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December 7/21, 1998

Managed Care and End-of-Life Decisions: Learning to Live Ungagged

Arch Intern Med. 1998;158(22):2424-2428. doi:10.1001/archinte.158.22.2424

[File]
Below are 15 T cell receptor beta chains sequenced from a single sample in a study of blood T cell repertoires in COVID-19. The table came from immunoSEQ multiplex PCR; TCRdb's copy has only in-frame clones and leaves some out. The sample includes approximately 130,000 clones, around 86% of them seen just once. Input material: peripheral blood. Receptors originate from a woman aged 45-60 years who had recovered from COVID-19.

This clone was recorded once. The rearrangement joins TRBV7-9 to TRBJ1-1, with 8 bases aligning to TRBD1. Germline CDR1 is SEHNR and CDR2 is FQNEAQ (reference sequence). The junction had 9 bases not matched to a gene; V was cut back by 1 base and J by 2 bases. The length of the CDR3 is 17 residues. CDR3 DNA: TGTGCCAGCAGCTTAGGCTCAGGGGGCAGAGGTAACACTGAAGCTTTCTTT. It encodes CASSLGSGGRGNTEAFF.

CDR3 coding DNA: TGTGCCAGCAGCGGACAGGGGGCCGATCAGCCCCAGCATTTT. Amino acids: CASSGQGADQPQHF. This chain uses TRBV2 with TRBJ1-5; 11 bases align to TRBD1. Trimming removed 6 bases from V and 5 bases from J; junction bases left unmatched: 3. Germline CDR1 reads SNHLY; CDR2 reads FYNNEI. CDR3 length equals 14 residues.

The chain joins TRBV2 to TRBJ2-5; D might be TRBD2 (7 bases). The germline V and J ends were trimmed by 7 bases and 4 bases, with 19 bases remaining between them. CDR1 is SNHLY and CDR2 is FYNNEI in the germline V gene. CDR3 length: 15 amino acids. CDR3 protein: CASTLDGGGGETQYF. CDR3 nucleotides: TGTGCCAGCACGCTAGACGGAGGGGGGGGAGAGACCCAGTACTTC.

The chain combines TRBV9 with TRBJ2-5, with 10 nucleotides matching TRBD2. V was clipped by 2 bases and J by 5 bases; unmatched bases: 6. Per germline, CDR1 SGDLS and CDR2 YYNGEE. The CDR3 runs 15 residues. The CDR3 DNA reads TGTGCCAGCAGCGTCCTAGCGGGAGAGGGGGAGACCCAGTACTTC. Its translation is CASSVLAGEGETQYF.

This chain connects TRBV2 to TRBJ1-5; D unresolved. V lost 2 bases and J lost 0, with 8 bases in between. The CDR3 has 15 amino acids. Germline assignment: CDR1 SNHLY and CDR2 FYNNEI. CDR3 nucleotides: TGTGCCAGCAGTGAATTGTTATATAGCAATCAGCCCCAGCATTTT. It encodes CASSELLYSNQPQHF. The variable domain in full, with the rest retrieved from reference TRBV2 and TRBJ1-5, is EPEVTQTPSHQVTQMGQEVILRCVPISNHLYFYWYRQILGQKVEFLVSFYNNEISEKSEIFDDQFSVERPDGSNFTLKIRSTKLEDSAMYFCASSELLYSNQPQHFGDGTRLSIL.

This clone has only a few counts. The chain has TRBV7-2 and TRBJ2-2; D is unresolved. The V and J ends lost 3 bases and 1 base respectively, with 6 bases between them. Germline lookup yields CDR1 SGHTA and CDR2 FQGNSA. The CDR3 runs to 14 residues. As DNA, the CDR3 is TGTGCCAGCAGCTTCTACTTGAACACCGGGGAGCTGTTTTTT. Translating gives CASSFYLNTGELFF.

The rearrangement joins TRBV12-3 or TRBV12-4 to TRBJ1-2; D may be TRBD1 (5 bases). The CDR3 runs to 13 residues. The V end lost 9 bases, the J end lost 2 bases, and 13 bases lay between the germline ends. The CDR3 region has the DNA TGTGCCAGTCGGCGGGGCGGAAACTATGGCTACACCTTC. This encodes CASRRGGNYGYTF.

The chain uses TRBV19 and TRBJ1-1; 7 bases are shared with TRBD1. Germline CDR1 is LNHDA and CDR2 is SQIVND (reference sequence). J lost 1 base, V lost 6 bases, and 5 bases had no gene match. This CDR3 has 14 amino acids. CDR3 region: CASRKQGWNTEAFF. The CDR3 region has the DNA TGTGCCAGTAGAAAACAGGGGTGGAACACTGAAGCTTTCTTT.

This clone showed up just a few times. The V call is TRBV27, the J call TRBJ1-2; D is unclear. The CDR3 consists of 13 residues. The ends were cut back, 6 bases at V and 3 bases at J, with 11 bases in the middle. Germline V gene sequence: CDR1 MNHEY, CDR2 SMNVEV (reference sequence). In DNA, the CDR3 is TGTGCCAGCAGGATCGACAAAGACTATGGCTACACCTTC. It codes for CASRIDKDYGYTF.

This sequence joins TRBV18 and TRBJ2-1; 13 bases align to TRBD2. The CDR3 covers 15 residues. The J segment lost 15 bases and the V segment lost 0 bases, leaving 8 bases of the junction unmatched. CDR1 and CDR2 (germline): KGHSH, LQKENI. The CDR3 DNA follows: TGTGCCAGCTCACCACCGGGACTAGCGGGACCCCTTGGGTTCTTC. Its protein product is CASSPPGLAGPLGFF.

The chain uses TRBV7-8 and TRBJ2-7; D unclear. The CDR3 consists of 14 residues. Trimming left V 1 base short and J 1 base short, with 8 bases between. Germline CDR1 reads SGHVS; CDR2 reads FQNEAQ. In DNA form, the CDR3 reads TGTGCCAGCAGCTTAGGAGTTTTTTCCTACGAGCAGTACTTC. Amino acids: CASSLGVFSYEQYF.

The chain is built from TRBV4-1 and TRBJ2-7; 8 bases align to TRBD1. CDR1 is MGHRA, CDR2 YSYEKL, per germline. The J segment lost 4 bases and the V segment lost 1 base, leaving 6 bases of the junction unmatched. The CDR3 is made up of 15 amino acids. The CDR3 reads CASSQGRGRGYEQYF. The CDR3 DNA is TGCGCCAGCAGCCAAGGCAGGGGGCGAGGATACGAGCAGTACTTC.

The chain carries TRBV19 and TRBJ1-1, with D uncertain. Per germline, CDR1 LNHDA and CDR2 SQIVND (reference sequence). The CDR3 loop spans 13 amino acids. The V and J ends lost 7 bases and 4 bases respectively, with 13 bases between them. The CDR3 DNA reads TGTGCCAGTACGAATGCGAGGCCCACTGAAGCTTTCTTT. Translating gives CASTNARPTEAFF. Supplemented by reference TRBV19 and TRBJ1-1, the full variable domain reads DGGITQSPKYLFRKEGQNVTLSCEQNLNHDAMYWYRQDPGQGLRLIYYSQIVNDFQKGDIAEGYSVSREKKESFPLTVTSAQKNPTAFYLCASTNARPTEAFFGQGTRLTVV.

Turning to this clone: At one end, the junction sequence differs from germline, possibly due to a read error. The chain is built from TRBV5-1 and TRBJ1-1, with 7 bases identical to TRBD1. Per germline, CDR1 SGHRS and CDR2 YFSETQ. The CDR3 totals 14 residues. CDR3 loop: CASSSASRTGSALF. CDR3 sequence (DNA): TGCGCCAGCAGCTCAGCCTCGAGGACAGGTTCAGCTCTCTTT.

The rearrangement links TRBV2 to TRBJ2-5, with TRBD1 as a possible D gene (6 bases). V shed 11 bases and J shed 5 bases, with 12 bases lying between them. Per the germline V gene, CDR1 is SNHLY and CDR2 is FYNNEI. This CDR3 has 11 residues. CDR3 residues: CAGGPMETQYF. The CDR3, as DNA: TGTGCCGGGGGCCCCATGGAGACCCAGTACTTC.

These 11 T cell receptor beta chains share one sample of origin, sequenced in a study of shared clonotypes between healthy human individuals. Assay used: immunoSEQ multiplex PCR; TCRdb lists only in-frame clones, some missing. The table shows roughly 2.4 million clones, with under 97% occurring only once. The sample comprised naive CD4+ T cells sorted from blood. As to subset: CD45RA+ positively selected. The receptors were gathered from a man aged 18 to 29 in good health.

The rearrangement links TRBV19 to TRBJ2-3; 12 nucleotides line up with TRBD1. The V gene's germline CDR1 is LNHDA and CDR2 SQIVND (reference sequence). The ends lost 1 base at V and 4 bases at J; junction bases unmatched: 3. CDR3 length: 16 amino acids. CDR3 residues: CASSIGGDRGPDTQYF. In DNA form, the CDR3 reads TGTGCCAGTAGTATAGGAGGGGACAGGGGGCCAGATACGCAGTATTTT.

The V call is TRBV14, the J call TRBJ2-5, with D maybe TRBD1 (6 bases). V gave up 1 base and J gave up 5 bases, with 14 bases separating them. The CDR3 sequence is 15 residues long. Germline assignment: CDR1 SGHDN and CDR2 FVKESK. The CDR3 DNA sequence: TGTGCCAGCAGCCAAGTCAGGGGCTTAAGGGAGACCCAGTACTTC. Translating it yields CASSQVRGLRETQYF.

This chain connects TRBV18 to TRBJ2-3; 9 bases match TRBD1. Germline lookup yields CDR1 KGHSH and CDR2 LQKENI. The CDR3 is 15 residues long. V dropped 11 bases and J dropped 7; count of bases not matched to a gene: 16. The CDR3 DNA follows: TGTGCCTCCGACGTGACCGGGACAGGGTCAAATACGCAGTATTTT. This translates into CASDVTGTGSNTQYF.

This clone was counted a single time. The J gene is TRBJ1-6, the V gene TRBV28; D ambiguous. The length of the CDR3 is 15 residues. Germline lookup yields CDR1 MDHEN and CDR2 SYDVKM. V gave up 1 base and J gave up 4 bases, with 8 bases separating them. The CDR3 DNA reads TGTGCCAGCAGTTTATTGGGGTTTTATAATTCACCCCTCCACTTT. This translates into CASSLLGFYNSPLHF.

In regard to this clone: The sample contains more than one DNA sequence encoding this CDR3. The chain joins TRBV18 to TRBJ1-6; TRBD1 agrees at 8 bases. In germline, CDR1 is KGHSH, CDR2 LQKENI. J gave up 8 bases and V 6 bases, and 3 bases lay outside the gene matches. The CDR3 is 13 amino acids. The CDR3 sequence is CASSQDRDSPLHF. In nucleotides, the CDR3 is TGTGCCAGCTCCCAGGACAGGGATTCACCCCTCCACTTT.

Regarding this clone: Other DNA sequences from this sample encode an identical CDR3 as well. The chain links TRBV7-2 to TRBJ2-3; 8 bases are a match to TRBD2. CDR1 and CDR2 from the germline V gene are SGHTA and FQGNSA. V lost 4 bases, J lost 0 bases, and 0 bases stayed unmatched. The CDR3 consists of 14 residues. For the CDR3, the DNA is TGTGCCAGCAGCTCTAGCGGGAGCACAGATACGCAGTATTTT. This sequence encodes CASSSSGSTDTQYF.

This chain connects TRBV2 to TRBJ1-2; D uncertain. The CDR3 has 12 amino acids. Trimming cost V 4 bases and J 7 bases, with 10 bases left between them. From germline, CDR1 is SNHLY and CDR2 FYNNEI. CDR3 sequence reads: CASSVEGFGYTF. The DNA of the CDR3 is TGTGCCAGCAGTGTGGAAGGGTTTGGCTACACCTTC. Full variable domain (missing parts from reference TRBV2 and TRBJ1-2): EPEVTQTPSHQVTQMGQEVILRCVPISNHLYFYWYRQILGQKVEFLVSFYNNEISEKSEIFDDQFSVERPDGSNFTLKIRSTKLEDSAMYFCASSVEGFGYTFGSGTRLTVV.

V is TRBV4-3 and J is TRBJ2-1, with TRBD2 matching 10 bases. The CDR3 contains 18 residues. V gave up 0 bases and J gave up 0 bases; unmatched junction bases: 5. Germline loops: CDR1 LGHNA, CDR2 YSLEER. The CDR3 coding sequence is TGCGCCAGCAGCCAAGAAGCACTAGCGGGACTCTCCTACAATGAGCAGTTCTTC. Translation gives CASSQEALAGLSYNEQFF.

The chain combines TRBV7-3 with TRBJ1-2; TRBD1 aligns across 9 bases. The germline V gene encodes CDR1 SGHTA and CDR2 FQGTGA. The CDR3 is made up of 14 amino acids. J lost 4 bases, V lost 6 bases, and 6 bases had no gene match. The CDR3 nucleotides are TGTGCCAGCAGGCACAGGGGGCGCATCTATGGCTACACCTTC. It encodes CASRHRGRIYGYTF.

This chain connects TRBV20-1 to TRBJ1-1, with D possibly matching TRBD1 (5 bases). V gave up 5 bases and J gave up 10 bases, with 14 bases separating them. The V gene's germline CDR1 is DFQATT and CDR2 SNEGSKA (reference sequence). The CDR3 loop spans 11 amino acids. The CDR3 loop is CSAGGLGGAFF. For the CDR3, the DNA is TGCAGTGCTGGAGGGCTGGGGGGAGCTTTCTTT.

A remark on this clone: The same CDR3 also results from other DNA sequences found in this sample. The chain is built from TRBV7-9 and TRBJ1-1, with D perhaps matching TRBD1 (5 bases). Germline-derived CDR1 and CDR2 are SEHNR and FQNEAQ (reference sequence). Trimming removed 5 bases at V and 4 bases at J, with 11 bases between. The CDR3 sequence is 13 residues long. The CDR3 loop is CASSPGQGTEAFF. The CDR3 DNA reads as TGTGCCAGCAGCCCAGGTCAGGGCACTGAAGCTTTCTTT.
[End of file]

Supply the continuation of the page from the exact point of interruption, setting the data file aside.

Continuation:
WE DISCUSS a case involving end-of-life decisions in a tertiary care facility to illustrate some typical problems involving the disclosure to patients and their families of limitations in their insurance coverage. Hospitals often rely on physician disclosure of medical information to the patient but create mechanisms that monitor the care that are hidden from the patient. Furthermore, the information collected from this monitoring may not be included in the medical record. Such mechanisms may complicate communication because only some parties in the decision-making process have access to the information produced. It is clear that these mechanisms should be amended. We argue for an ethical framework for dealing with this kind of information that has 3 major tenets: (1) all financial information should be routinely disclosed and continually updated during the course of a hospitalization, (2) disclosure of financial information should not be solely or even primarily the responsibility of the attending physician but should include specialized personnel such as case managers, and (3) financial information that affects decision making should be a part of the medical record and available to all members of the health care team.